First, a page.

Interview | Technology
"It’s about experimenting"
Berlin-based curator and consultant for tech, art and culture projects and co-founder of Music Pool Berlin, Eric Eitel discussed the impact of new technologies on the music business and culture. Goethe Institut talked to him about today’s standard of virtual and augmented reality in music videos, artificial intelligence in music production, and the role of playlists and meta data.
You have raised concerns over today’s role of virtual and augmented reality in the music business. What are the difficulties for artists?
The hardware still has its limits and deficits. Nobody wants the virtual reality (VR) gear that we know today, because VR glasses make us look silly. Also, wearing today’s VR gear completely isolates you from your social environment. Hardware-wise that’s a limitation, and content-wise there are some nice examples of what can be achieved with this technology from an artist’s point of view. Take the video for “Crown” by Run the Jewels, for instance. It is a really cool 360° video production that gives us a glance into the future of VR music videos. Another limitation is Germany’s technological infrastructure: Currently there isn't complete 4G coverage and connectivity is always a pre-condition for this technology to become useful.
Given that VR is not reaching a broad audience yet, does it still make sense for artists to produce such videos or do cooperations with brands, trying out those technologies?
If you are interested in this technology, I don’t see why shouldn’t experiment with it.
Because the costs are still quite high compared to a regular video shoot ...
But you already mentioned the solution: you can cooperate with brands. They definitely have the money for these kinds of production. I am not saying this should be recommended, but most of the videos I’ve seen were branded. On the other hand the 360° camera equipment is not a huge expense factor anymore, and maybe experimenting is the way to deal with the whole thing. I don’t think that all formats have been established yet. Maybe you can come up with a DIY-like idea that is successful in the end. It’s about experimenting. I'd love to see more of this stuff.
In your workshop you played a track which sounded like a mixture of The Beatles and The Beach Boys. It was an example for a song produced by the artificial intelligence (AI) programme “Flow Machine”. Can you explain how it works?
They also tried several other set-ups, e.g. crossing lyrics by Bob Dylan with music by The Beatles or The Beach Boys, and so on. It seems possible to feed the system with different input, letting the programme produce mash-ups. These mash-ups are completely new songs. The concept is not completely new, though. The next step in AI music production are programmes picking a song that will be successful. And not only copying a style, but developing one, modifying it, making it interesting. At this point where we are now, these productions still need a human tweak to make them interesting.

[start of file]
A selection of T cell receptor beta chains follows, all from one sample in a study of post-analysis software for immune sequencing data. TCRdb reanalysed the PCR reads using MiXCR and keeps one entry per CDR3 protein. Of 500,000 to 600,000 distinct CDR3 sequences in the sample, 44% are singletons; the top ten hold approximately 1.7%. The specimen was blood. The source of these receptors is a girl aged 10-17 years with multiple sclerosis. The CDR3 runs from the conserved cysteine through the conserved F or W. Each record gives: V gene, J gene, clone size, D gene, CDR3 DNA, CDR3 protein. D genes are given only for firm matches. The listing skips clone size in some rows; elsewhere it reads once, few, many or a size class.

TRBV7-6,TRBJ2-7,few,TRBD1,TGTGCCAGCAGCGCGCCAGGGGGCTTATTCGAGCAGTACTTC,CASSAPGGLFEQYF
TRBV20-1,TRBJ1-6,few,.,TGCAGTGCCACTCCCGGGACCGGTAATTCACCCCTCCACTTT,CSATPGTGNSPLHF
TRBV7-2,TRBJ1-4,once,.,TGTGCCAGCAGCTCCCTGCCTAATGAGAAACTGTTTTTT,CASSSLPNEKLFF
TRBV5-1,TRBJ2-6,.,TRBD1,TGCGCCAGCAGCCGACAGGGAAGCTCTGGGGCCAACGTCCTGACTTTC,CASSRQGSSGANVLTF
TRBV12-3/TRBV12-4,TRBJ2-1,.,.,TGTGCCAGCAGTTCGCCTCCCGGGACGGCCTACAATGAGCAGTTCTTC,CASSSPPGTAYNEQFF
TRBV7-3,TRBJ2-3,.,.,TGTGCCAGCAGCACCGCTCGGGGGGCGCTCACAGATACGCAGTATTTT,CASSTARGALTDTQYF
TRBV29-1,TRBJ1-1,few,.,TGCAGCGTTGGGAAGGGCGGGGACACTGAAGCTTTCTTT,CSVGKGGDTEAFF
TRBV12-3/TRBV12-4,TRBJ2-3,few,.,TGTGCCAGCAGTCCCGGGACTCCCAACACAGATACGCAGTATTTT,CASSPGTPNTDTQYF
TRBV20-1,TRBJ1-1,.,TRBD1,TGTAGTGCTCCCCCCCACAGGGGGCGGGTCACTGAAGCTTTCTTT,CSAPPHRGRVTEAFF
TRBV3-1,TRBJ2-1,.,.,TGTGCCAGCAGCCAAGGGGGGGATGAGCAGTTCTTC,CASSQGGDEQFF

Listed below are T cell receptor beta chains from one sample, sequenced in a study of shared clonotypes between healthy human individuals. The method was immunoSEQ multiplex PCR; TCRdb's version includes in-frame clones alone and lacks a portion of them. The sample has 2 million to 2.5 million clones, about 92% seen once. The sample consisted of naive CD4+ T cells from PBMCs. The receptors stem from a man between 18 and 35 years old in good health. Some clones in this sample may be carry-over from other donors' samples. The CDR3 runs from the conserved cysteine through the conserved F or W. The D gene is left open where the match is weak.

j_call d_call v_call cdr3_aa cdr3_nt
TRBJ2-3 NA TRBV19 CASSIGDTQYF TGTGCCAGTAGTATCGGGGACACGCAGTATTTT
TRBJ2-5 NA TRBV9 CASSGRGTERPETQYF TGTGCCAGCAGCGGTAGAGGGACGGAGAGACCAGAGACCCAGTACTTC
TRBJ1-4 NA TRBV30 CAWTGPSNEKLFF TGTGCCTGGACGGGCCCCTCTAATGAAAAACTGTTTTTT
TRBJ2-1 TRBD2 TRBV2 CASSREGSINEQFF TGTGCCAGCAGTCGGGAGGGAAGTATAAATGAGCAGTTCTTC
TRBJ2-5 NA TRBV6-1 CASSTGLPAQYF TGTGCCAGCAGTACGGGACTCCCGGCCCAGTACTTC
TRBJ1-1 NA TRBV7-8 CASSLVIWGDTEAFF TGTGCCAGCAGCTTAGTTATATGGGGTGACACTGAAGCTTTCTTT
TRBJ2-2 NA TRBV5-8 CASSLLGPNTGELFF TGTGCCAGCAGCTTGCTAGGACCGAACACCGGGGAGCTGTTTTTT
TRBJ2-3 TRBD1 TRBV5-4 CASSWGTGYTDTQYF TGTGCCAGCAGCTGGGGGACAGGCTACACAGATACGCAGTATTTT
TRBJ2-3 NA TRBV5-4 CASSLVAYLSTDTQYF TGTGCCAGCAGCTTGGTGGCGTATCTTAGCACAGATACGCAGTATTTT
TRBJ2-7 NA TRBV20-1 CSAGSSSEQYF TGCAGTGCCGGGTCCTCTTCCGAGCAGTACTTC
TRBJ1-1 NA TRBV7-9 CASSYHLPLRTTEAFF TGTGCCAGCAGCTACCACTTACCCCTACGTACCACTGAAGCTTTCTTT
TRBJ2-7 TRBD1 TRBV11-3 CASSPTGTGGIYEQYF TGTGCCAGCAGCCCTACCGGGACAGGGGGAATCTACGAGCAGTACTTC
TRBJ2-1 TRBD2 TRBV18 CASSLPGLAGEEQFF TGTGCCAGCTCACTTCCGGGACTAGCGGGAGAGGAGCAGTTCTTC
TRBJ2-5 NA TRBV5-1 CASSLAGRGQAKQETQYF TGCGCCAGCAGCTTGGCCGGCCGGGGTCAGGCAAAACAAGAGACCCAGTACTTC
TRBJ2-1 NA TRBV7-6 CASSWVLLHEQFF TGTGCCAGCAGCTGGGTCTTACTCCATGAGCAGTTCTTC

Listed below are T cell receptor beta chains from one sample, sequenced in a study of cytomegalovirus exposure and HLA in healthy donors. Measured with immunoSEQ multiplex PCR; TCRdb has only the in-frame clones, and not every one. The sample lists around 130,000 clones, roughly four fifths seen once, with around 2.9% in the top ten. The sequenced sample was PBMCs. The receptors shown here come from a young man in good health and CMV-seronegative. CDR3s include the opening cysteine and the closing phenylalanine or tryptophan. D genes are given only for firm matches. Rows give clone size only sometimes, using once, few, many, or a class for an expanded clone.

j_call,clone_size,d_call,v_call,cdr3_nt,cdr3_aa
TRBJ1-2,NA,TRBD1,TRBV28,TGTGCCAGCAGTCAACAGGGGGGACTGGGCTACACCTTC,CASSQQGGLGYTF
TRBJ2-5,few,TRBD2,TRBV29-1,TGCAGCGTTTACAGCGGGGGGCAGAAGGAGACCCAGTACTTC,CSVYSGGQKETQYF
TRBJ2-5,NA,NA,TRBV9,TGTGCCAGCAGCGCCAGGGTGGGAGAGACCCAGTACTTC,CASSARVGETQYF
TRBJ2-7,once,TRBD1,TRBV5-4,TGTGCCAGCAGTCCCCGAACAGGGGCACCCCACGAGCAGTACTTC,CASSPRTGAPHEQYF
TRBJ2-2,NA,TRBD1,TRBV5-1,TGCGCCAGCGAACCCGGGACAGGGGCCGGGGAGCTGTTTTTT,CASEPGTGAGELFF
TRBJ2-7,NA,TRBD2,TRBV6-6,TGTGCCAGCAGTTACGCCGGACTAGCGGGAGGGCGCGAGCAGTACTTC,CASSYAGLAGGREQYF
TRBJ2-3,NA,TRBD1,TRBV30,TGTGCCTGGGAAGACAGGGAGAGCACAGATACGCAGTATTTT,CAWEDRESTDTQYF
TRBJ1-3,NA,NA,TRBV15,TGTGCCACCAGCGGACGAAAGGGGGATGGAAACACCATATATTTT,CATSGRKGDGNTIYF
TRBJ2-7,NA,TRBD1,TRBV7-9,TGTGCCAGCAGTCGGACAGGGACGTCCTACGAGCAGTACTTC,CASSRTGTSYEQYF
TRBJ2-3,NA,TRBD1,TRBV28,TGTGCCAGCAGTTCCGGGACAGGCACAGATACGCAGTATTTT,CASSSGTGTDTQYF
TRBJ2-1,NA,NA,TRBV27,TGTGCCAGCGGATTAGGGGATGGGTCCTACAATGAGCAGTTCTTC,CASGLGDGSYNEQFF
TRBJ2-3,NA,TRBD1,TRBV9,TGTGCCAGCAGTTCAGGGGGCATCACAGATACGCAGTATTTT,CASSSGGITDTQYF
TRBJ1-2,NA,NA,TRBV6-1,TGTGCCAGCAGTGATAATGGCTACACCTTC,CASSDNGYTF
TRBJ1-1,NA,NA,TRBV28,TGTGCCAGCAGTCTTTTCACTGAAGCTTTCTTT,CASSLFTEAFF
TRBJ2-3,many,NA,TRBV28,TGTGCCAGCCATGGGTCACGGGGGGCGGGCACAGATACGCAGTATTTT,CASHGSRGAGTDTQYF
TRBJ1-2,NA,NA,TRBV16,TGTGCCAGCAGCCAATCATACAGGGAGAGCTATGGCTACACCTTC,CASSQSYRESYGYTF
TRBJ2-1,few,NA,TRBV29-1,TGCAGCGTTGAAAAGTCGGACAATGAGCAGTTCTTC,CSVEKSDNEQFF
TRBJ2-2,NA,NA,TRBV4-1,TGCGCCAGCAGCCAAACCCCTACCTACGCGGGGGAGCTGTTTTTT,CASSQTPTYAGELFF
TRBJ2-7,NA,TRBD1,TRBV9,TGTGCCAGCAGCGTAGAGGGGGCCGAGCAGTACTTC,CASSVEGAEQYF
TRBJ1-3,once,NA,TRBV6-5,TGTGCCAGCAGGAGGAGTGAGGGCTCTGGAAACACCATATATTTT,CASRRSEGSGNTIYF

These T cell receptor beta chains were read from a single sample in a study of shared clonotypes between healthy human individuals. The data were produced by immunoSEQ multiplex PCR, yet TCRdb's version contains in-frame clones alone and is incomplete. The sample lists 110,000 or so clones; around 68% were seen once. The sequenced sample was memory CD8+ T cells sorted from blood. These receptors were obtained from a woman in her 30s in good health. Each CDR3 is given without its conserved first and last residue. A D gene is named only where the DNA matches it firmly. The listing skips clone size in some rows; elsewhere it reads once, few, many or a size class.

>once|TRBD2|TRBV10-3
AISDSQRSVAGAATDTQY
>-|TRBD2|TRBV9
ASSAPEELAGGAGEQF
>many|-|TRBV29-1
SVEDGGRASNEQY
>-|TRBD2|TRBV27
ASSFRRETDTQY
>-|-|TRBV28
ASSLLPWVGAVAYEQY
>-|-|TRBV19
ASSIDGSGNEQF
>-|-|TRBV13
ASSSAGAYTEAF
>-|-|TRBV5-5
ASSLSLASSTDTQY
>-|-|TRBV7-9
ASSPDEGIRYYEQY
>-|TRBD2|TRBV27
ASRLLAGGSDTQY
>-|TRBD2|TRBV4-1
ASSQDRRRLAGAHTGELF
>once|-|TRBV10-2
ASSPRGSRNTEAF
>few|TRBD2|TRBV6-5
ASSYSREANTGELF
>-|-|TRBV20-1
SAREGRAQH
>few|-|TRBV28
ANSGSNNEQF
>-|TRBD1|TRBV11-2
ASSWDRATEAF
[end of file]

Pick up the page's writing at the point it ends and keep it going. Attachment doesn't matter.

Are major labels already using this technology?
They are not very open about that if they are using it, because it is also a legal problem: If you make a style tangible and feed your system with data by The Beatles or whomever, who owns what actually comes out of it? Who owns the ideas? Who is the author? Is it partly owned by The Beatles, by the label, or by the person who actually worked with the system? This is an ongoing discussion.
Another topic that appeared often in other talks, is the power of playlists. How are they created, and how do artists get in?
There have been some investigative articles about it, and there were implicit accusations that the current playlist market is actually a “pay for play”-system, which is forbidden, at least in the US. These articles claim that platforms like Spotify sell playlist slots. Not like: give us 5000 €, more like: let’s make a nice marketing deal, and we will feature your artist in this playlist.
Obviously, there’s more power on the platform’s side. At the beginning of this whole playlist business, major labels had their big playlists to promote their artists, but now streaming platforms such as Spotify or Tidal have pushed them back and position their playlists on top. I remember that back in the day, there were a lot of playlists not branded by Spotify. Now, it’s the first five or six. The platform owners are the absolute gatekeepers of who’s accessing these playlists. And to get back to your question: I have heard that the major companies have teams for Spotify relations. So, promotion teams that purely focus on keeping in touch with the producers of these playlists.
Can you explain why meta data become more and more important to artists?
You should focus on meta data if you want to get royalties from the collecting societies. You need a full set of meta data, where all kinds of aspects about your record are mentioned. That would be authorship, where it’s produced, who was involved. The more precise, the better. Really take your time to make it accurate, because this kind of data helps you promote yourself. It’s important to make sure you are getting tagged in the data streams that accumulate all the data that belongs to you.